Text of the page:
This City Is on Track to Have a World Record-breaking 100 Million Residents (Video)
It's going to overtake Tokyo's population.
Everyone knows cities can be crowded, but some of them are growing quicker than we might think.
One such location is Lagos, Nigeria, which could soon become the world’s most populated city with close to 100 million residents by the end of the century, according to researchers from the University of Ontario Institute of Technology.
According to Daniel Hoornweg, Associate Professor at the University of Ontario Institute of Technology, cities in Africa are predicted to see high increases in their populations in the next few years, with Lagos on the forefront to hit record numbers.
“Lagos, Dar Es Salaam, Kinshasa: These are the cities that are looking at four- to five-fold increases in population; by the end of the century, the lion’s share of large cities, the top 20 if you will, most of those will be in Africa,” he said in a recent interview with Voice of America.
Hoornweg co-authored the 2016 study “Population predictions for the world’s largest cities in the 21st century,” which analyzed urbanization rates across cities, drawing on a variety of data sets to make population projections across the world’s largest cities from 2010 through 2100.
Using data from the United Nations’ World Urbanization Prospects, which predicts population growth and urbanization rates through 2050 based on birth rates, mortality rates, and the current urban to rural ration in cities, researchers projected what the population levels would be in these cities in 2100 under three different possible schemes with varying levels of sustainability, reduction of inequality, and speed of technological development.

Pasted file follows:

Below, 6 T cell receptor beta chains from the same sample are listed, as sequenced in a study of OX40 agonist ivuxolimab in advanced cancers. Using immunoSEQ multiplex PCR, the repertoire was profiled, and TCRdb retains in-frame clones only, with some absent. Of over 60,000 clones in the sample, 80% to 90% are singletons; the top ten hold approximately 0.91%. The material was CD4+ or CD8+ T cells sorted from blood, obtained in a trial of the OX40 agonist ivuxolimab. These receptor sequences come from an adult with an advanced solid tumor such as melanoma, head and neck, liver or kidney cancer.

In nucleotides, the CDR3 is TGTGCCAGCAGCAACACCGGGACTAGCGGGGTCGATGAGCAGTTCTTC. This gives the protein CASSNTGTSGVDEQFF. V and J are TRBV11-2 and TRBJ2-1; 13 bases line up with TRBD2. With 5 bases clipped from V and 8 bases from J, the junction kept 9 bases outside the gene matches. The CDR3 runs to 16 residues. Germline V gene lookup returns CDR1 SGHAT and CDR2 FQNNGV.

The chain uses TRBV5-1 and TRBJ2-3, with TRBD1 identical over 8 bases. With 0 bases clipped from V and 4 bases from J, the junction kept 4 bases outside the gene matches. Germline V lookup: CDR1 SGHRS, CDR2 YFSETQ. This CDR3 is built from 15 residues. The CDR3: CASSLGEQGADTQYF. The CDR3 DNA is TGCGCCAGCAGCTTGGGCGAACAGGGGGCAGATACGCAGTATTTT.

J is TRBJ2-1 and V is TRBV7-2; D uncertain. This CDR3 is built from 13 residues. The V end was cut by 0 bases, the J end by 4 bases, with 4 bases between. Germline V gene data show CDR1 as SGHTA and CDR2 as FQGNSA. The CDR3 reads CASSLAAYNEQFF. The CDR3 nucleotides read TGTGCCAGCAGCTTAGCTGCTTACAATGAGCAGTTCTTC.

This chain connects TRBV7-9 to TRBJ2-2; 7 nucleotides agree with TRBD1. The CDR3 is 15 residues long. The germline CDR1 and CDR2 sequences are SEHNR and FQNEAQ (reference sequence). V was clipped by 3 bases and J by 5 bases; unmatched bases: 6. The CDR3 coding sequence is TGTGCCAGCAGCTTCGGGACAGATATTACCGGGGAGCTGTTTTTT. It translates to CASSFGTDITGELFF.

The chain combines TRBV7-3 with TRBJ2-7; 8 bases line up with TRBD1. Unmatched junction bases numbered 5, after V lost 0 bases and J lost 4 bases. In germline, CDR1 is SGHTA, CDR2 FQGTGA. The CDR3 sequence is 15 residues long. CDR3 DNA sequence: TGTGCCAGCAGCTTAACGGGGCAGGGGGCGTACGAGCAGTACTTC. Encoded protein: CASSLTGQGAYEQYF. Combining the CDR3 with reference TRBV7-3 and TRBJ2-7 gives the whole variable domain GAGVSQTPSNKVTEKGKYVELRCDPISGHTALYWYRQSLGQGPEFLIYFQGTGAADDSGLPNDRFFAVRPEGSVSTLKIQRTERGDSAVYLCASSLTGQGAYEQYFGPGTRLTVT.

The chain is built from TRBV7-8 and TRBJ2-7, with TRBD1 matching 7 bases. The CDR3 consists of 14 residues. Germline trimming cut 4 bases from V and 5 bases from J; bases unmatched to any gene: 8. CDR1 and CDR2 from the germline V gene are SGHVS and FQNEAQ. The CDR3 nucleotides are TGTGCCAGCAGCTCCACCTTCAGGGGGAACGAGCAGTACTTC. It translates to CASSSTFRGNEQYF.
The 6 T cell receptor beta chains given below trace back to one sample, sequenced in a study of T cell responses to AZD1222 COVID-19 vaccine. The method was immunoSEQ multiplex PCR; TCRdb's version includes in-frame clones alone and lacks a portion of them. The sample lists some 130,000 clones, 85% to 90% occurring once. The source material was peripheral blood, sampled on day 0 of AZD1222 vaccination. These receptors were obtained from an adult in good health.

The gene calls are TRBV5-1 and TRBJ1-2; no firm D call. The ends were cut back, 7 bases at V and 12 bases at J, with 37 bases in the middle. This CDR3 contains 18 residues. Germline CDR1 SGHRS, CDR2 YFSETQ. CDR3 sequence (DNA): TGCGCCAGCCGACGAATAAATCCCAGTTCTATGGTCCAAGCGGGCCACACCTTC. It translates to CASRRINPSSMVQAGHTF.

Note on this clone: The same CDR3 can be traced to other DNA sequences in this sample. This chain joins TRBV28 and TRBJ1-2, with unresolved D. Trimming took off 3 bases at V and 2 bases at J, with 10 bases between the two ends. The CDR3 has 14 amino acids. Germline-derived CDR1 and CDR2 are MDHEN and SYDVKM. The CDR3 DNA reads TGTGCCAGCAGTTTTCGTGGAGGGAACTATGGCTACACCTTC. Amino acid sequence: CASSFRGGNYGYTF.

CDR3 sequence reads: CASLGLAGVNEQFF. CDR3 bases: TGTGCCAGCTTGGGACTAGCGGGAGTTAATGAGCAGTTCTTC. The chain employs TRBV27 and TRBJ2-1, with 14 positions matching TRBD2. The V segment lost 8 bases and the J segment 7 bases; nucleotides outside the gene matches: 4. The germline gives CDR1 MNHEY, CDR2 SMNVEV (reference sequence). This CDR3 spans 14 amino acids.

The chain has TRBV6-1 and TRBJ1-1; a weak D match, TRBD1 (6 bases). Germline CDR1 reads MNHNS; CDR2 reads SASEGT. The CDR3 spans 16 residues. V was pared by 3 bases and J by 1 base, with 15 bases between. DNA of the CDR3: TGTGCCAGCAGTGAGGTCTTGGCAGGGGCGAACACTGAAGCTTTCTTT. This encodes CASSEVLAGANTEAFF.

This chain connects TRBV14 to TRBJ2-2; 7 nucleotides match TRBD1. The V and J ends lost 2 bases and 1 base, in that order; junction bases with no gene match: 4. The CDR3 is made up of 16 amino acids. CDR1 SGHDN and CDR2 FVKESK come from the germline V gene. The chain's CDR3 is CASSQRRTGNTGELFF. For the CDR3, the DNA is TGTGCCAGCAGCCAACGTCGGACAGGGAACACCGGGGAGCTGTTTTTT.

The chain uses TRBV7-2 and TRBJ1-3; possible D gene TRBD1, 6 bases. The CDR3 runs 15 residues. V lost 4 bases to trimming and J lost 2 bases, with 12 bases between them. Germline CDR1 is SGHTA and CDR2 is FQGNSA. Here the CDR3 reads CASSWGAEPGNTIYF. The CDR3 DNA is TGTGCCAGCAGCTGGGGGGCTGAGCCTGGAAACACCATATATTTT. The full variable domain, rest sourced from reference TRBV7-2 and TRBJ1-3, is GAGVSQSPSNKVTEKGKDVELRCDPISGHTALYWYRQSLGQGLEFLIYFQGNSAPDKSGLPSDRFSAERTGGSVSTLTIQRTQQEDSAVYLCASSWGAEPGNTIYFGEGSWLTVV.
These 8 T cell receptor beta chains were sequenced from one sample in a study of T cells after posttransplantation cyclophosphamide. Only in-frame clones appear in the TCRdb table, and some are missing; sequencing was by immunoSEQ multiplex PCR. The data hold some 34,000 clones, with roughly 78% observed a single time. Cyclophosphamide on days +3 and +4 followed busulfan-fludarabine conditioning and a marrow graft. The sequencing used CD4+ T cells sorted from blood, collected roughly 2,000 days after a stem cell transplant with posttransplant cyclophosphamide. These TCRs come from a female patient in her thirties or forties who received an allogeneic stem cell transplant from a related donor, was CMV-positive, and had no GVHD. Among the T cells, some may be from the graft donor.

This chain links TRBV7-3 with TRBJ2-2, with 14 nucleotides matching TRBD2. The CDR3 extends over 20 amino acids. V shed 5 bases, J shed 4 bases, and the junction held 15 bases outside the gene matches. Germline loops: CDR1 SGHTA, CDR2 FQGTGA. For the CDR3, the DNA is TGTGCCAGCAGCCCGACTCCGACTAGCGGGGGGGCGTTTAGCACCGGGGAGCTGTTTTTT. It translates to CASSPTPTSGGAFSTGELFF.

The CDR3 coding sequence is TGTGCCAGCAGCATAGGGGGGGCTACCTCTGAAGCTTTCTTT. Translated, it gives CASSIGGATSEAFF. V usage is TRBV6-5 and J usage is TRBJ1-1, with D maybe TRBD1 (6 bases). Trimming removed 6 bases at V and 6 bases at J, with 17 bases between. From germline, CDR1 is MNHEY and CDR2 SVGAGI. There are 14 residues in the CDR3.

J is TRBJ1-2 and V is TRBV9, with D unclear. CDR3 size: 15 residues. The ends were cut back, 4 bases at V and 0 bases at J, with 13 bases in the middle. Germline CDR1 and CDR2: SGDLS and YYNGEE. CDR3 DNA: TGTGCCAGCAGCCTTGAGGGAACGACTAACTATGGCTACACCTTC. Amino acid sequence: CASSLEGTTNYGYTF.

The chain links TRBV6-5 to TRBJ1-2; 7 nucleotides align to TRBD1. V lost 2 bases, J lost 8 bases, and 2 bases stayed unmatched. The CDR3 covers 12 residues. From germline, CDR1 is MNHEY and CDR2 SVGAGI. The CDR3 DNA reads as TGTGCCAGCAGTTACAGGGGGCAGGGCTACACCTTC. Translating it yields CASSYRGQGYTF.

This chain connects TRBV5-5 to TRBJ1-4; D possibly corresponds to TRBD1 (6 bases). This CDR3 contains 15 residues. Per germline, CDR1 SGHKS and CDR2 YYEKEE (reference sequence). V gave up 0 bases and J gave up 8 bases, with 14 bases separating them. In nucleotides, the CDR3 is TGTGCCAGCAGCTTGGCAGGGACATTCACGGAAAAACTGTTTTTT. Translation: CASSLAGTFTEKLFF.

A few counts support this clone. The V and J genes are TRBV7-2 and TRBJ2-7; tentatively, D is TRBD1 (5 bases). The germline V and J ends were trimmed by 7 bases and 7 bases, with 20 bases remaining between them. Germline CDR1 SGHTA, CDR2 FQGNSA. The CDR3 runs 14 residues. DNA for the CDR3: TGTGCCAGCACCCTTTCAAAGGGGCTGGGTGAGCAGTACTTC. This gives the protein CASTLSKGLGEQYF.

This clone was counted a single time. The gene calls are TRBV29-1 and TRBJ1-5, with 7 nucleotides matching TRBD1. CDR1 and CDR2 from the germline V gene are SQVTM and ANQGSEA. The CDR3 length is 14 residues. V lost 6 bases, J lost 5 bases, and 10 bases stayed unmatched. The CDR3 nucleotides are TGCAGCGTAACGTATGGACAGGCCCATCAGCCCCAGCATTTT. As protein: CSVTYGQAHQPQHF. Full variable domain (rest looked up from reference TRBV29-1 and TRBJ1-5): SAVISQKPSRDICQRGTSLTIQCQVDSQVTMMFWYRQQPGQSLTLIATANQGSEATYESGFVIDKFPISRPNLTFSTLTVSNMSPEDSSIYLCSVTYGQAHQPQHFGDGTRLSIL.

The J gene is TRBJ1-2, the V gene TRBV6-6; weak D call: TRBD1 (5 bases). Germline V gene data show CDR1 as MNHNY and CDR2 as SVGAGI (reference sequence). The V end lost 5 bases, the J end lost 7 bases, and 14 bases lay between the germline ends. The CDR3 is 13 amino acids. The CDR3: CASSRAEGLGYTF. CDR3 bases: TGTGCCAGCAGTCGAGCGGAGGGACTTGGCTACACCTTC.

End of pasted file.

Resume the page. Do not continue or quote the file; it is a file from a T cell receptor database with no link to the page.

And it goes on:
Lagos’ projected population by 2100 ranges from 61 million to 100 million, while the total world population could range from 6.9 billion to 13.1 billion by 2100 depending on each situation.
To put the numbers in perspective, Tokyo is currently the most populated city with around 38.1 million residents in 2016.
“We are now seeing the urbanization wave headed through China, it is toward the latter part of its urbanization; And now it is headed for India, and then we will see it culminate in the big cities of sub-Saharan Africa,” Hoornweg recently said to Voice Of America regarding current urbanization patterns.
The study found that sub-Saharan Africa is projected to see the most dramatic rise of its large urban areas, while a total of 47 cities that are expected to make up the 101 largest in the world by 2100 will be coastal.
The numbers are meant to be seen as an educated guess; a variety of variables may affect their outcome.
How these cities are governed will also be a determining factor in whether or not the increased urbanization will result in higher levels of poverty, depleted resources, and more residents living in slums, or whether they will become sustainable hubs that provide increased economic development and growth.
That being said, Hoornweg still feels urban environments can breed an improved quality of life.
“Cities, by their nature, because of a more compact lifestyle, can provide a quality of life higher than anywhere else with less energy per unit of GDP,” he told Voice of America. “So, cities actually provide a really important opportunity; we will not get to global sustainability without big cities.”